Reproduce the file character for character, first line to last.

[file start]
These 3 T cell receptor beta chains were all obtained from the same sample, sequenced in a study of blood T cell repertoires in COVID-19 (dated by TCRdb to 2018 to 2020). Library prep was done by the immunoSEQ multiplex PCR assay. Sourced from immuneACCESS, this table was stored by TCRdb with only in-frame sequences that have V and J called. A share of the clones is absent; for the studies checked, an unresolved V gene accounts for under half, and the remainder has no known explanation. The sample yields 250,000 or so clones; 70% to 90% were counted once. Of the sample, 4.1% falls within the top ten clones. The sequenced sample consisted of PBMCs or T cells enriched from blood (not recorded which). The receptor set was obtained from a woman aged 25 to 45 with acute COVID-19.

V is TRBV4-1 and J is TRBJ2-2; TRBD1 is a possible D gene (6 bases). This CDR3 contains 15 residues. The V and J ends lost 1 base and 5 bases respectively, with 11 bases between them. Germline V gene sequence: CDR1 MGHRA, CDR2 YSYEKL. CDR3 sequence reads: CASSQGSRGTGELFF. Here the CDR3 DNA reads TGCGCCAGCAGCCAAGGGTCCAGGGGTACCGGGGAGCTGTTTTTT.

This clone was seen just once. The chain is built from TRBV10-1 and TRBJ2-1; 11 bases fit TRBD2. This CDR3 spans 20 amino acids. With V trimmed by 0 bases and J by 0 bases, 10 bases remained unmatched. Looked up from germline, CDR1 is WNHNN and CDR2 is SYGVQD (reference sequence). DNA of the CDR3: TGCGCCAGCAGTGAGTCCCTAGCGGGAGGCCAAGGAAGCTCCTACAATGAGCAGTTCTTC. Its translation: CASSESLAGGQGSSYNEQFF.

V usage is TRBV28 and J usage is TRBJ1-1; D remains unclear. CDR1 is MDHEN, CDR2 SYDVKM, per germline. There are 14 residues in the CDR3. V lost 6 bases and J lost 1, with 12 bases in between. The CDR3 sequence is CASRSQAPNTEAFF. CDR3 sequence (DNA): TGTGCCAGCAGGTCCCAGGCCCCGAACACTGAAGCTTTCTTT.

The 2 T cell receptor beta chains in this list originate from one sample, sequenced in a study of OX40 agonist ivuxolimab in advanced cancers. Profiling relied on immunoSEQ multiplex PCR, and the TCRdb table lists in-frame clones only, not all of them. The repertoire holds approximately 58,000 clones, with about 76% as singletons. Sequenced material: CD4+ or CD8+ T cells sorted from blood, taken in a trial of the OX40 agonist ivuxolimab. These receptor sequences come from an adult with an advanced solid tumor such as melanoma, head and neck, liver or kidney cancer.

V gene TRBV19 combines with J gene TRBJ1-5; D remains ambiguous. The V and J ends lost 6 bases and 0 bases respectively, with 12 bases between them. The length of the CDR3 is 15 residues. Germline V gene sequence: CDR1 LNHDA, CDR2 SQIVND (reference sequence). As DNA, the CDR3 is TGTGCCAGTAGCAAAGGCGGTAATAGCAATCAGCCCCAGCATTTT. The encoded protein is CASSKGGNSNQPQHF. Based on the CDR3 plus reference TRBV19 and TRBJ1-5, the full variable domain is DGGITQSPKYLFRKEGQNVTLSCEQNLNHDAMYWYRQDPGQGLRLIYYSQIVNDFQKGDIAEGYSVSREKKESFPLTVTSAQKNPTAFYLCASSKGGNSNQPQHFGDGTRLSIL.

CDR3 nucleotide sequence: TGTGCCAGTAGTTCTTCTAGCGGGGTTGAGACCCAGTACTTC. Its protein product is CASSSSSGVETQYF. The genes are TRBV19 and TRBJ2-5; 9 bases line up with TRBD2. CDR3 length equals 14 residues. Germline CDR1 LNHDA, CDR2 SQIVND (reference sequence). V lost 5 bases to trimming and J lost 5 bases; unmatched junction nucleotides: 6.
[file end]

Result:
These 3 T cell receptor beta chains were all obtained from the same sample, sequenced in a study of blood T cell repertoires in COVID-19 (dated by TCRdb to 2018 to 2020). Library prep was done by the immunoSEQ multiplex PCR assay. Sourced from immuneACCESS, this table was stored by TCRdb with only in-frame sequences that have V and J called. A share of the clones is absent; for the studies checked, an unresolved V gene accounts for under half, and the remainder has no known explanation. The sample yields 250,000 or so clones; 70% to 90% were counted once. Of the sample, 4.1% falls within the top ten clones. The sequenced sample consisted of PBMCs or T cells enriched from blood (not recorded which). The receptor set was obtained from a woman aged 25 to 45 with acute COVID-19.

V is TRBV4-1 and J is TRBJ2-2; TRBD1 is a possible D gene (6 bases). This CDR3 contains 15 residues. The V and J ends lost 1 base and 5 bases respectively, with 11 bases between them. Germline V gene sequence: CDR1 MGHRA, CDR2 YSYEKL. CDR3 sequence reads: CASSQGSRGTGELFF. Here the CDR3 DNA reads TGCGCCAGCAGCCAAGGGTCCAGGGGTACCGGGGAGCTGTTTTTT.

This clone was seen just once. The chain is built from TRBV10-1 and TRBJ2-1; 11 bases fit TRBD2. This CDR3 spans 20 amino acids. With V trimmed by 0 bases and J by 0 bases, 10 bases remained unmatched. Looked up from germline, CDR1 is WNHNN and CDR2 is SYGVQD (reference sequence). DNA of the CDR3: TGCGCCAGCAGTGAGTCCCTAGCGGGAGGCCAAGGAAGCTCCTACAATGAGCAGTTCTTC. Its translation: CASSESLAGGQGSSYNEQFF.

V usage is TRBV28 and J usage is TRBJ1-1; D remains unclear. CDR1 is MDHEN, CDR2 SYDVKM, per germline. There are 14 residues in the CDR3. V lost 6 bases and J lost 1, with 12 bases in between. The CDR3 sequence is CASRSQAPNTEAFF. CDR3 sequence (DNA): TGTGCCAGCAGGTCCCAGGCCCCGAACACTGAAGCTTTCTTT.

The 2 T cell receptor beta chains in this list originate from one sample, sequenced in a study of OX40 agonist ivuxolimab in advanced cancers. Profiling relied on immunoSEQ multiplex PCR, and the TCRdb table lists in-frame clones only, not all of them. The repertoire holds approximately 58,000 clones, with about 76% as singletons. Sequenced material: CD4+ or CD8+ T cells sorted from blood, taken in a trial of the OX40 agonist ivuxolimab. These receptor sequences come from an adult with an advanced solid tumor such as melanoma, head and neck, liver or kidney cancer.

V gene TRBV19 combines with J gene TRBJ1-5; D remains ambiguous. The V and J ends lost 6 bases and 0 bases respectively, with 12 bases between them. The length of the CDR3 is 15 residues. Germline V gene sequence: CDR1 LNHDA, CDR2 SQIVND (reference sequence). As DNA, the CDR3 is TGTGCCAGTAGCAAAGGCGGTAATAGCAATCAGCCCCAGCATTTT. The encoded protein is CASSKGGNSNQPQHF. Based on the CDR3 plus reference TRBV19 and TRBJ1-5, the full variable domain is DGGITQSPKYLFRKEGQNVTLSCEQNLNHDAMYWYRQDPGQGLRLIYYSQIVNDFQKGDIAEGYSVSREKKESFPLTVTSAQKNPTAFYLCASSKGGNSNQPQHFGDGTRLSIL.

CDR3 nucleotide sequence: TGTGCCAGTAGTTCTTCTAGCGGGGTTGAGACCCAGTACTTC. Its protein product is CASSSSSGVETQYF. The genes are TRBV19 and TRBJ2-5; 9 bases line up with TRBD2. CDR3 length equals 14 residues. Germline CDR1 LNHDA, CDR2 SQIVND (reference sequence). V lost 5 bases to trimming and J lost 5 bases; unmatched junction nucleotides: 6.